6:06 p.m.: I sit down, sans stir fry. “Hey, you should really try Risley’s stir fry,” said Sonny Xu ’12. (If I didn’t know better, I’d think they drug the stir fry.)
As I flood the Risleyites with questions, Janine Beydoun ’12 points out that a freshman can“live next door to an upperclassmen [without any class year-related] caste sytem.” Janine’s from Queens and says she loves Risley because “it is like SoHo … full of eclectic people and you can have anyone from an artist to an engineer living side by side in appreciation of the arts.” She hopes to stay on as an R.A. the following year.
One current R.A., Julie Grimaldi ’10, hadn’t lived in the hall previously, but considers Risley’s welcoming atmosphere it’s main asset. “I remember my first time as an RA nervously going on rounds … a group of residents introduced themselves and then gave me a giant group hug.”
6:45 p.m.: After a long dinner, it’s time for the tour. We head up to the LEGOs Balcony, which is exactly what it sounds like. Risley has dedicated a little nook of a ledge to just playing with LEGOs.
We then head down to the shops, a set of art studios where students can do whatever crafts a Risleyite’s heart desires — from print (which Thomas Levine ’12, shop manager, shares was his initial attraction to the hall) to pottery to dark room. The stained glass shop door warns, “Do not enter barefoot!!!” I’d hate to know what prompted that sign.
Covering the walls are paintings and murals created by Risleyites throughout the years. Ranging in both painting quality and topic, many of the murals have that eccentric Risley spirit we tend to expect. Levine’s other favorite aspect of Risley is one such mural: a painting of Schroedinger’s Kat “Wanted Dead and Alive.”
7:06 p.m.: We met up with Kelton Minor ’12. Kelton, unfortunately stuck with the smallest room in Risley, has decked it out with gold foil and different colored lights that flicker, depending on the frequency of music that’s playing. It’s kind of like City Style’s two-for-one haircut and saki bomb — here, Kelton had a closet / night club.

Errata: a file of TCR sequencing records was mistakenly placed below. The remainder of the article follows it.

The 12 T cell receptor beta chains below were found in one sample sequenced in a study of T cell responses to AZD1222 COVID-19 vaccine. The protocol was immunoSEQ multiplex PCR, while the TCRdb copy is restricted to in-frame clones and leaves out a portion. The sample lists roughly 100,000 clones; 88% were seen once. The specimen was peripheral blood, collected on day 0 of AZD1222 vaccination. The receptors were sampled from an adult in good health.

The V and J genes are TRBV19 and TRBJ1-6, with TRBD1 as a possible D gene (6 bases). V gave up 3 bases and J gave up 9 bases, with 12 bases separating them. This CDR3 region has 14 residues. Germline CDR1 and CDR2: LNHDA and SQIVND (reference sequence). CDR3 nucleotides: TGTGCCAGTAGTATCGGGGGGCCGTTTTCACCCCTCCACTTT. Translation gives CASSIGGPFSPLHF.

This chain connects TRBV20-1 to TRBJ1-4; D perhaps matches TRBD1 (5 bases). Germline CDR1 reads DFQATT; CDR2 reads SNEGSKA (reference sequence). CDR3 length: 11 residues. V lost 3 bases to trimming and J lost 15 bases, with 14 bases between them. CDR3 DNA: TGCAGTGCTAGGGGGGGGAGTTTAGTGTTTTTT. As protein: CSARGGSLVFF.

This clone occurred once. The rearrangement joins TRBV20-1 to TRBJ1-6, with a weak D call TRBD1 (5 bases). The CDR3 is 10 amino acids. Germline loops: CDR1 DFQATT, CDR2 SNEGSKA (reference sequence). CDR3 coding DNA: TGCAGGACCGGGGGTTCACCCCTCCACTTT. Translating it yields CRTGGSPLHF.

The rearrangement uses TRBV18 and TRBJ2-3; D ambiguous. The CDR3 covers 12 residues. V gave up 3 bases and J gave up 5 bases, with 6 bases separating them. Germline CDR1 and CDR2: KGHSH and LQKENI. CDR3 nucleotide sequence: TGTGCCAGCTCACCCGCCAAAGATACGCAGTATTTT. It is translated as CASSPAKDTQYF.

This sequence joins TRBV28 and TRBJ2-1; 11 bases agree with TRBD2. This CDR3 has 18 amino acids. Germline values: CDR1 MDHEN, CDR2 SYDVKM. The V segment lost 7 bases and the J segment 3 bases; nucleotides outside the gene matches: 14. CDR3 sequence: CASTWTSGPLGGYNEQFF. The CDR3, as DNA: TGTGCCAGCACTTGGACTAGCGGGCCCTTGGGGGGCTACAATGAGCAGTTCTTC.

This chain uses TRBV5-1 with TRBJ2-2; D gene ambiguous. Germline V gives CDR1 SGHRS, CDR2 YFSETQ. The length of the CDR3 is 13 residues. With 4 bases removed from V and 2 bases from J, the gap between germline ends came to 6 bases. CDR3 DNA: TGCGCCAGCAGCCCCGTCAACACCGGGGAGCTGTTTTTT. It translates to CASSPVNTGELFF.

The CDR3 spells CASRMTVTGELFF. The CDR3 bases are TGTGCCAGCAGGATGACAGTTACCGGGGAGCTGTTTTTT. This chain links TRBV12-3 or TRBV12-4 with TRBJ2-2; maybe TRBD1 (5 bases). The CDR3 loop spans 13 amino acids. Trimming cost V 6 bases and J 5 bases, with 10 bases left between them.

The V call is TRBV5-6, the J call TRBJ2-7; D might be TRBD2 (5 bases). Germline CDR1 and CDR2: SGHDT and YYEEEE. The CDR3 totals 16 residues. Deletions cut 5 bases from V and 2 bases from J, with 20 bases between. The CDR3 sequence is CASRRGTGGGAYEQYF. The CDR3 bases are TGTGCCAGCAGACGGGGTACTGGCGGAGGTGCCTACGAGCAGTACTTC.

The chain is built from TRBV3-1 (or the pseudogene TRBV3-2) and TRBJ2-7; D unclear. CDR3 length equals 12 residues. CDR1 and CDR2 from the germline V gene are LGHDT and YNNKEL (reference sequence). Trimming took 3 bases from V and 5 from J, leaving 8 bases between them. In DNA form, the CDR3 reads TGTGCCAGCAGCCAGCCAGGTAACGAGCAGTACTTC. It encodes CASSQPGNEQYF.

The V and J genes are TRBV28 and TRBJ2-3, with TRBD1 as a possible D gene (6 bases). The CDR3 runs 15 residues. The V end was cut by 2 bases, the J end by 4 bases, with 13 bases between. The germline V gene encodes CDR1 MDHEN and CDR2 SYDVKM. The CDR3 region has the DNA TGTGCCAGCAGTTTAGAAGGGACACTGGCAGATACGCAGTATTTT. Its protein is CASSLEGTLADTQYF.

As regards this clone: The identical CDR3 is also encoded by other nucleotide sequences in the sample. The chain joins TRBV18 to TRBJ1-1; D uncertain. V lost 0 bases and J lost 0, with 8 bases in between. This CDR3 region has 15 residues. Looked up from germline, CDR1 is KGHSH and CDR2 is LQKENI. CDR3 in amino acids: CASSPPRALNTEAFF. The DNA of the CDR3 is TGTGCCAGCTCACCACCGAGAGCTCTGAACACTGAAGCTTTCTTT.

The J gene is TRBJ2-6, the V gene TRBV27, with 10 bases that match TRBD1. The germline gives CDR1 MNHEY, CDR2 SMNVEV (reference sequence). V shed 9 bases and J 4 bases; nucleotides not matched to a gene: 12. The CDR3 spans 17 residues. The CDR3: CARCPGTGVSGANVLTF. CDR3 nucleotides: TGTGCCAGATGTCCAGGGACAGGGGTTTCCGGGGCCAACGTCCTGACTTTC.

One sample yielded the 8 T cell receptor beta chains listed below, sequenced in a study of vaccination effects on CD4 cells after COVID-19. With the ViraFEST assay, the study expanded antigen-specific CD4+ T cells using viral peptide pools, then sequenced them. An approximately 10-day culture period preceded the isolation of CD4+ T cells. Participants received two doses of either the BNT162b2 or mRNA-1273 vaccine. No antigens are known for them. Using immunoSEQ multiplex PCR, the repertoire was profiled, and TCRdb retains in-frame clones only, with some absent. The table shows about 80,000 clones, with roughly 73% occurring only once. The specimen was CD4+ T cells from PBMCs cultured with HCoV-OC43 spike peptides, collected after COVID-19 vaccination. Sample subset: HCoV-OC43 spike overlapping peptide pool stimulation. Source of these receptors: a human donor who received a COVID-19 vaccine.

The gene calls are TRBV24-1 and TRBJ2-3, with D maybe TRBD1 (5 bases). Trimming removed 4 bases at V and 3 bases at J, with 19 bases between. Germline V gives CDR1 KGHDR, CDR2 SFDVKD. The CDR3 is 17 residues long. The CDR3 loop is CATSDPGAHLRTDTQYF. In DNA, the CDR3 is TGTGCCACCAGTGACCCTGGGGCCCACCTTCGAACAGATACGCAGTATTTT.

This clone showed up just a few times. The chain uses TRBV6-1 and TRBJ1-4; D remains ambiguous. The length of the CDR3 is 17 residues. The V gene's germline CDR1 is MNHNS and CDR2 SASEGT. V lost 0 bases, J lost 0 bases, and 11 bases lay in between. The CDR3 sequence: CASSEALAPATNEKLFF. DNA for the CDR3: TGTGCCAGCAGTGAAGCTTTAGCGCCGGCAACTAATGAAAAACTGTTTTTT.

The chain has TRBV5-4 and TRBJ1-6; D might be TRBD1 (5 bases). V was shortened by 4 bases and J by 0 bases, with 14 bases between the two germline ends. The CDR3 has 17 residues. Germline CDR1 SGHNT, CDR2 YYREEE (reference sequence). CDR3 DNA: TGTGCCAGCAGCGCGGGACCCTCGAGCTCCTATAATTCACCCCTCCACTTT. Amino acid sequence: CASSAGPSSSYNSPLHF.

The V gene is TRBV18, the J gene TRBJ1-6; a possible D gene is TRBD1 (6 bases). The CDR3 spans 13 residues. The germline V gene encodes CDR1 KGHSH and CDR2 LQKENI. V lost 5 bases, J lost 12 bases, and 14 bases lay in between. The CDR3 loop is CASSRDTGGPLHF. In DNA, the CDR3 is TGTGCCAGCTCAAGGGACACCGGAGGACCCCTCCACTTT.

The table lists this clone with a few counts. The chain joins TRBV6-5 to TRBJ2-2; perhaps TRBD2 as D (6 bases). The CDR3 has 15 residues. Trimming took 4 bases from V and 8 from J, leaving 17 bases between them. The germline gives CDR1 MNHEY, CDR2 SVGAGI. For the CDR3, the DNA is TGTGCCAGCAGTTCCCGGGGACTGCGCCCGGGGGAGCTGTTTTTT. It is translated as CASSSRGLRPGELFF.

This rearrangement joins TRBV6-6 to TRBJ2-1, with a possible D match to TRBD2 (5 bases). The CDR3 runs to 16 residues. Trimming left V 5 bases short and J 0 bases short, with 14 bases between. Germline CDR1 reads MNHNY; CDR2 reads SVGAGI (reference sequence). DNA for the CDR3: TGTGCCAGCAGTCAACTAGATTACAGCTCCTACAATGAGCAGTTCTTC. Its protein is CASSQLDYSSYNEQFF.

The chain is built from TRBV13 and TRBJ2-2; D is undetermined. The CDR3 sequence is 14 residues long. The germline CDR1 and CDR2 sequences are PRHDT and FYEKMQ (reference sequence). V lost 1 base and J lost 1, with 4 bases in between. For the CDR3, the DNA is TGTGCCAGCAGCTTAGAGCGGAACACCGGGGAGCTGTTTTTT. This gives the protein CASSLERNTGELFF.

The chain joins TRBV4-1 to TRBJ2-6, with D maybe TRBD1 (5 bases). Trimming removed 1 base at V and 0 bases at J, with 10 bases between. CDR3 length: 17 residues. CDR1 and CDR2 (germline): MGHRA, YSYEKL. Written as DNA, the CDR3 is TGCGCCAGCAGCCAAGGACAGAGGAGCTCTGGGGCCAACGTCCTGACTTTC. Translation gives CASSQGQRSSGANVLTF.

7:16 p.m.: Up and down the stairs to check out the bay windows and towers. Jon stops mid-flight and pauses, clearly listening for something. Now I can hear it too. People are audibly moaning … a lot. Maybe people in Risley do have a lot of sex. [Editor’s note: You should’ve spent time in Dickson or Donlon.]
7:40 p.m.: The fire alarm goes off and the fire trucks are on their way for reasons unbeknownst to me. I take this as a sign that my job here is pretty much done.
While Risley can be a place of slight absurdities — from an old piano called the Donut Machine to a sculpture called the Baby-Making Machine the basement — at the end of the day, it’s a home.
Says Elaine Bushey, Risley’s residence hall director (and director of residential programs), “In nine years of running residence halls, this is one of the most vibrant and dedicated residence halls I’ve ever been involved in. It’s been an honor to be a part of this community.”
As Cohen sums up, “If you see someone walking around campus with bright pink or red hair, they could very well be a Risleyite. However, while there are eccentric people in Risley, there are eccentric people everywhere on campus and the people here lead diverse social and intellectual lives: there are just as many science, math and econ majors here as there are art and theater majors.
“Risley is more than a place to sleep. Regardless of its variety of individuals, it is a community and attracts people who want to be part of one. What is the difference between this notion and that of Greek organizations?”
Risley hosts a plethora of events, performances and workshops (including this weekend’s Haunted House in Collegetown). For more information, visit risley.org.